Hundreds Attend CAC's FSMA Education Seminars — Presentation Slides Now Available Online
On March 1, 2 and 3 the California Avocado Commission conducted educational seminars in Fallbrook, Ventura and San Luis Obispo to inform the California avocado industry about the Food Safety Modernization Act (FSMA). Nearly 300 growers and handler representatives attended the seminars.
Ken Melban, vice president of Industry Affairs for the Commission, directed the discussion at the seminars. He explained that the purpose of FSMA is to minimize the risk of adverse health consequences and death related to consumption of fresh produce. Under FSMA growers and harvesters will have to demonstrate that their policies, procedures and workers all comply with the law. The detailed FSMA presentation is available here: FSMA EDUCATIONAL SEMINARS PRESENTATION and in the right-hand sidebar.
FSMA became effective on January 26, 2016, and while most California avocado growers will have two or more years to demonstrate compliance with the law, Melban noted the practical reality is that major avocado buyers will require even more stringent compliance than that required for FSMA in the near future. Pursuing or maintaining Good Agricultural Practices (GAP) certification is one of the key steps California avocado growers can do to ensure they will have a market for their fruit in coming years.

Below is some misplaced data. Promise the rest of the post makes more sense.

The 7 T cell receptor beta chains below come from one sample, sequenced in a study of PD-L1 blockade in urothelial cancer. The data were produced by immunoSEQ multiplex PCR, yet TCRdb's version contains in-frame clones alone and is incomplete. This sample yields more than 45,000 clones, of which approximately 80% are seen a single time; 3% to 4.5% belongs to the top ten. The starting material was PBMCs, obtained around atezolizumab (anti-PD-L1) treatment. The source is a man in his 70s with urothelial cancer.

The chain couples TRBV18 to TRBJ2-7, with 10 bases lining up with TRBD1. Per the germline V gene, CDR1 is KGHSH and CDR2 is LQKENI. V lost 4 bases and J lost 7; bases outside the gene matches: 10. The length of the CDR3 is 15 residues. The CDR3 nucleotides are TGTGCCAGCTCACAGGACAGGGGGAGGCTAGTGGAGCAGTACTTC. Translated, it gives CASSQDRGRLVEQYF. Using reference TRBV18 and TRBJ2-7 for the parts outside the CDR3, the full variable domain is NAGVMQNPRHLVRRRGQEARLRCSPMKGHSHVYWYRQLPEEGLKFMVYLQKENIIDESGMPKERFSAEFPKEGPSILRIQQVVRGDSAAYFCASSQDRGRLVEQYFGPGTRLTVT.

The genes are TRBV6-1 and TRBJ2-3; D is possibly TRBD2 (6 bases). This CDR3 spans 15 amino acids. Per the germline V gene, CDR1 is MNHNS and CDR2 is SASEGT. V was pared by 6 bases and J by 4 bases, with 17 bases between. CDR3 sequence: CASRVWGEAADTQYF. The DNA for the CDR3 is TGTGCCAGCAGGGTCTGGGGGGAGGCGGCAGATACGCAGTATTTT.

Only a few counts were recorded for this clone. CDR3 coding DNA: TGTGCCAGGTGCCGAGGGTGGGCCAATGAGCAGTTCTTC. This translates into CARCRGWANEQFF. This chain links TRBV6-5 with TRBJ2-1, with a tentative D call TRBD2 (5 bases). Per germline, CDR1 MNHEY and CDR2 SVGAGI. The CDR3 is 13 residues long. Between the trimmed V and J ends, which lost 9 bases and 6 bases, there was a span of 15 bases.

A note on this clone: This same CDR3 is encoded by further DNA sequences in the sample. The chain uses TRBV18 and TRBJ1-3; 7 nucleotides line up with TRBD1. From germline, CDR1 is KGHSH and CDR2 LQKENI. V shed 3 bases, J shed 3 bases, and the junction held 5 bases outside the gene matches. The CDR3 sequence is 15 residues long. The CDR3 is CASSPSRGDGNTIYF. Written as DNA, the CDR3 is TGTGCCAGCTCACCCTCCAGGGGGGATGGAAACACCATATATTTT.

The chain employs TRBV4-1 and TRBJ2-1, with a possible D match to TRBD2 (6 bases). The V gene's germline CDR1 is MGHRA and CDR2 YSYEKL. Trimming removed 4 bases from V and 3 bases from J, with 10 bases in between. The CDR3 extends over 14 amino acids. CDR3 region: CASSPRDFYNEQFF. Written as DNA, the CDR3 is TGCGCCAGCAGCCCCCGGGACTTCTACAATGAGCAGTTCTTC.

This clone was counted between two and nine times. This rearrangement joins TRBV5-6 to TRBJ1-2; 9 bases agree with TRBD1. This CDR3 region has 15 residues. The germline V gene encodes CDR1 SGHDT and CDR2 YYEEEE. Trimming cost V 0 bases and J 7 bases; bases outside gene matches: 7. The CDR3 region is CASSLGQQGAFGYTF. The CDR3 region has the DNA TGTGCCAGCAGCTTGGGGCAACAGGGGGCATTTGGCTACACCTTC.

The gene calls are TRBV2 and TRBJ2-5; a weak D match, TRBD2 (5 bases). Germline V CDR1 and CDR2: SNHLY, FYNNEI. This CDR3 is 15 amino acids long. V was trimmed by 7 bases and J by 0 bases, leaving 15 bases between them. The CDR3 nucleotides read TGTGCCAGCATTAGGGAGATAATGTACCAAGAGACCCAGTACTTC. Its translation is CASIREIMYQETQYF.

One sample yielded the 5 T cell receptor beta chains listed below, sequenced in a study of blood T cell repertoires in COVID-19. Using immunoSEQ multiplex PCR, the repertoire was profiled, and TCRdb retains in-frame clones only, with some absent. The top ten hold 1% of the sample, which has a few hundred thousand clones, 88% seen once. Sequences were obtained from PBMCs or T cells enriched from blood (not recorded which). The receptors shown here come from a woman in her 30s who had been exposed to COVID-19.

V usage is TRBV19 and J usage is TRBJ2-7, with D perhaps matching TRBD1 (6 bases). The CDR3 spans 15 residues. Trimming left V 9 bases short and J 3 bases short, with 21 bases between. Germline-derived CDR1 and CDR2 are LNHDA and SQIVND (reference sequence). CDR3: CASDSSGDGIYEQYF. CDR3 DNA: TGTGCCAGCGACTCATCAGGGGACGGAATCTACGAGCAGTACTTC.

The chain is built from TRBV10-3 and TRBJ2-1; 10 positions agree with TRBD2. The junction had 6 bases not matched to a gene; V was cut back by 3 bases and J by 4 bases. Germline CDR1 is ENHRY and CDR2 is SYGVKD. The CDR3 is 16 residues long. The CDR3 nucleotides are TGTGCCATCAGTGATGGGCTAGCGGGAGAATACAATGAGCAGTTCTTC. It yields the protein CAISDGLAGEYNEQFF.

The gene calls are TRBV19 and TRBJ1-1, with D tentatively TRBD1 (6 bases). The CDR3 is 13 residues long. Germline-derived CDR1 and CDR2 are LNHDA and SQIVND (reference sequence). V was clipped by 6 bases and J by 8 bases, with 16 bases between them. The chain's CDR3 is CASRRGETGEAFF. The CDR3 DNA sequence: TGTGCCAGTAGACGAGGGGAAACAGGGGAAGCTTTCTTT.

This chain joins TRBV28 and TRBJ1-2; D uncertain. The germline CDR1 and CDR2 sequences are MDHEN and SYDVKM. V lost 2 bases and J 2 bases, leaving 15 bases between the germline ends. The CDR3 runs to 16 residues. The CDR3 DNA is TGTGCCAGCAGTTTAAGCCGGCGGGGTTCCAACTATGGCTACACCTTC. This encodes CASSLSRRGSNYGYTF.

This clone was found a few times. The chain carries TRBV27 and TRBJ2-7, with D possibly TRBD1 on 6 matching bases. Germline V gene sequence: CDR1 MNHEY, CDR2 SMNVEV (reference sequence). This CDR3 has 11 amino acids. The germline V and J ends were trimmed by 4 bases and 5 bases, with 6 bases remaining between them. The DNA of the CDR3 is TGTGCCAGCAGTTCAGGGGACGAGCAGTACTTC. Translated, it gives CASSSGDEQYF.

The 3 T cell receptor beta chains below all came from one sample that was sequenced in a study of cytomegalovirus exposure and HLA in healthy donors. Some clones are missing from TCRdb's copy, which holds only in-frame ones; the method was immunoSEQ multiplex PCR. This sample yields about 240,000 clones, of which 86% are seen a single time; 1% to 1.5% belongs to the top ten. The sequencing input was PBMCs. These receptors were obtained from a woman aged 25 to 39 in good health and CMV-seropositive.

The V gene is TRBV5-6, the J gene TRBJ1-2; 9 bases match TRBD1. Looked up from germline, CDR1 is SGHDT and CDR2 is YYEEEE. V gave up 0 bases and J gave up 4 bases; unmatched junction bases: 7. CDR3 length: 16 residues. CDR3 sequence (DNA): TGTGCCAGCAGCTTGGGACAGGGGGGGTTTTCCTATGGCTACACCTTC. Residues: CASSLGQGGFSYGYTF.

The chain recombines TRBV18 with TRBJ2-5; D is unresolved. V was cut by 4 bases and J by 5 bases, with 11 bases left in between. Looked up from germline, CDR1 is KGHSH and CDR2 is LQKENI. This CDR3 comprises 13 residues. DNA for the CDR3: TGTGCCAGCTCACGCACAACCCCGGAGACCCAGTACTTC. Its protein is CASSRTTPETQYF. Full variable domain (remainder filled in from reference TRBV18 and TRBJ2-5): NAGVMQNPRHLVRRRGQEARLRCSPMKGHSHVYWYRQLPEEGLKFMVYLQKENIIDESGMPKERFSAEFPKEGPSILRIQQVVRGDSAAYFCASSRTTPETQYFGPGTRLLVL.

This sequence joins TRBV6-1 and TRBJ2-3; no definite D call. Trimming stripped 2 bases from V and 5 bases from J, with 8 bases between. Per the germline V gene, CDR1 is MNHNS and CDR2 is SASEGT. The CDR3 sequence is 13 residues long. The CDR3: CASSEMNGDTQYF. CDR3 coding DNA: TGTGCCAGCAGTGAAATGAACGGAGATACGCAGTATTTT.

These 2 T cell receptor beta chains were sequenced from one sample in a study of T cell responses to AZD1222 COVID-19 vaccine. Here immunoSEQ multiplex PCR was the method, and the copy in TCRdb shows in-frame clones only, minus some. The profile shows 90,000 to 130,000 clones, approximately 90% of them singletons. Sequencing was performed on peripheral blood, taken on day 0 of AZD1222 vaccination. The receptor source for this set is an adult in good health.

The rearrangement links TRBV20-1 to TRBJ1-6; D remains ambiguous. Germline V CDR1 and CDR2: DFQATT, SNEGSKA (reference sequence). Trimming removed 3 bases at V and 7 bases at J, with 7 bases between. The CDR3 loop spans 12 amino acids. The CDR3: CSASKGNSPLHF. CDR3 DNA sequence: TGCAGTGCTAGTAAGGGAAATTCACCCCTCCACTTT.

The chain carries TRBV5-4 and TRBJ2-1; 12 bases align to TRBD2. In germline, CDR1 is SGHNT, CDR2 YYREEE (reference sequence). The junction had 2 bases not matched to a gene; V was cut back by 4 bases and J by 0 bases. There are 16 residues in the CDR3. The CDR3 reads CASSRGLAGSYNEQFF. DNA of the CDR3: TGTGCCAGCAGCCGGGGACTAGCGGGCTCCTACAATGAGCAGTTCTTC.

Melban observed that most of the requirements in FSMA reflect the good practices California avocado growers already have in place, but additional documentation of those practices will be required. One key difference between the FSMA Produce Safety Rule (Rule) and CAC’s current GAP program is in the Agricultural Water section, specifically increased testing frequency. Another difference is that the Rule disallows the harvesting of windfall fruit. These changes are thoroughly explained in a guide developed by the Commission, which is available by clicking here:
A CALIFORNIA AVOCADO GROWER’S GUIDE TO NEW FOOD SAFETY REGULATIONS.
In the near future CAC will update the Commission’s GAP manual to address the agricultural water requirements of the new Rule and continues to provide tools and training necessary for growers to become GAP certified. Melban also encouraged growers to take advantage of the services offered by handlers to help them prepare for audits and certification.